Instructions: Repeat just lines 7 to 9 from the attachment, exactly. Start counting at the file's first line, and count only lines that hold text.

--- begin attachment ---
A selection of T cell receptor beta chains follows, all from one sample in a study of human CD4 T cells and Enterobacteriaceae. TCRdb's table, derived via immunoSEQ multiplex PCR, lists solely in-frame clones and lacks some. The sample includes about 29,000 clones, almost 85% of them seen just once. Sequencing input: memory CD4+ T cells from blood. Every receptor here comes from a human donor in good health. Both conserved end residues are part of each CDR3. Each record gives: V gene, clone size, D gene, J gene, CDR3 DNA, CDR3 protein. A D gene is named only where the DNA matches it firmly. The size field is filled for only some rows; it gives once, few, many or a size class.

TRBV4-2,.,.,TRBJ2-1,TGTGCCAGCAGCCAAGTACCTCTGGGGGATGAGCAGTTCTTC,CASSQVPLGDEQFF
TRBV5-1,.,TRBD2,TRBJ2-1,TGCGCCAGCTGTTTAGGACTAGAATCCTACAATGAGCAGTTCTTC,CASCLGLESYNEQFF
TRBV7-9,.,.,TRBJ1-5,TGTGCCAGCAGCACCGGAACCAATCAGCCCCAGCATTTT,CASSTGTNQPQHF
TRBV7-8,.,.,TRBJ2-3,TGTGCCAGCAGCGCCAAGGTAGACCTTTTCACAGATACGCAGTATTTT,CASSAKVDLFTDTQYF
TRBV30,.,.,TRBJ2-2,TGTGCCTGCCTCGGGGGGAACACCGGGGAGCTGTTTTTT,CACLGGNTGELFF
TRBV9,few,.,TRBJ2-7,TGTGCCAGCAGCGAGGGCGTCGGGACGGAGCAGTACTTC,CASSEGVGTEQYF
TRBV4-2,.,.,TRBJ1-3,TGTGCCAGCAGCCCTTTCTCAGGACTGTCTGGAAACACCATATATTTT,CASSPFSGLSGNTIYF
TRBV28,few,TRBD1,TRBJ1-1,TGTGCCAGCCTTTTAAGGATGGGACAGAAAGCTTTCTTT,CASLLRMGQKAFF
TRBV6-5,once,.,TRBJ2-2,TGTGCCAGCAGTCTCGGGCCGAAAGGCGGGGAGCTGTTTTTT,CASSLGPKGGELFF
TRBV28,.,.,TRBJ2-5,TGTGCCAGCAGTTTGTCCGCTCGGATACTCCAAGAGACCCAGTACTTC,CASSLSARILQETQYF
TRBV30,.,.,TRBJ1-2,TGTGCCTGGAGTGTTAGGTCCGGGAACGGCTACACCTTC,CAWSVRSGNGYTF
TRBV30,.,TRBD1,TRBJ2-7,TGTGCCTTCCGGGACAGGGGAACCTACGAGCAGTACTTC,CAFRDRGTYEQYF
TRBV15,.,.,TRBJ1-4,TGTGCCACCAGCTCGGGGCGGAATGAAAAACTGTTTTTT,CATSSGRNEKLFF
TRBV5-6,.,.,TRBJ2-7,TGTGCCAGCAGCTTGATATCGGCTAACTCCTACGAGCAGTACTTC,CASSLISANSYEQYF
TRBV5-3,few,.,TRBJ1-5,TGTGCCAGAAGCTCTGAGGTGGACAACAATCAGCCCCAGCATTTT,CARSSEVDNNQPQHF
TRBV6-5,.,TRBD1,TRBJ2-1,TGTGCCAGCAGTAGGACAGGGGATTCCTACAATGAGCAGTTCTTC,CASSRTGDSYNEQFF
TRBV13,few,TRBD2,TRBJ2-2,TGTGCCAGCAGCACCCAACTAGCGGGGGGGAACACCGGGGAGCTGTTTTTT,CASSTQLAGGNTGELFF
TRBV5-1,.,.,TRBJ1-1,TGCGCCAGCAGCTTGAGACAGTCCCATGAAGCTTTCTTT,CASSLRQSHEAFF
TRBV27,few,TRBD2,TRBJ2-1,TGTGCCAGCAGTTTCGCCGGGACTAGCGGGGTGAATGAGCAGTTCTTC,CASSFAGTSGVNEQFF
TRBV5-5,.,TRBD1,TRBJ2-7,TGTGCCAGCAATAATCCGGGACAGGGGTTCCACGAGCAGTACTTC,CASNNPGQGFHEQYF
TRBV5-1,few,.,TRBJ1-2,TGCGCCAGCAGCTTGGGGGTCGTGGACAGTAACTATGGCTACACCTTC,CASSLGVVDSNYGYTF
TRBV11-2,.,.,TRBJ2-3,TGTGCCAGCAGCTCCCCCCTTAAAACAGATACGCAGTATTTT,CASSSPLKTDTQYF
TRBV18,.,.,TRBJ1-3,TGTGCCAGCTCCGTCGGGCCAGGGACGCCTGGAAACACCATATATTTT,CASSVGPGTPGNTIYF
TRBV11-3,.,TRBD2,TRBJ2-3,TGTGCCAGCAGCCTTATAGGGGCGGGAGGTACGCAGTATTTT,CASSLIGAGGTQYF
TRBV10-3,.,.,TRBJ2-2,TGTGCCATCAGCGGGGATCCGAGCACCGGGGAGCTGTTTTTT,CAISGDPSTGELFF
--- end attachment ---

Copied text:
TRBV9,few,.,TRBJ2-7,TGTGCCAGCAGCGAGGGCGTCGGGACGGAGCAGTACTTC,CASSEGVGTEQYF
TRBV4-2,.,.,TRBJ1-3,TGTGCCAGCAGCCCTTTCTCAGGACTGTCTGGAAACACCATATATTTT,CASSPFSGLSGNTIYF
TRBV28,few,TRBD1,TRBJ1-1,TGTGCCAGCCTTTTAAGGATGGGACAGAAAGCTTTCTTT,CASLLRMGQKAFF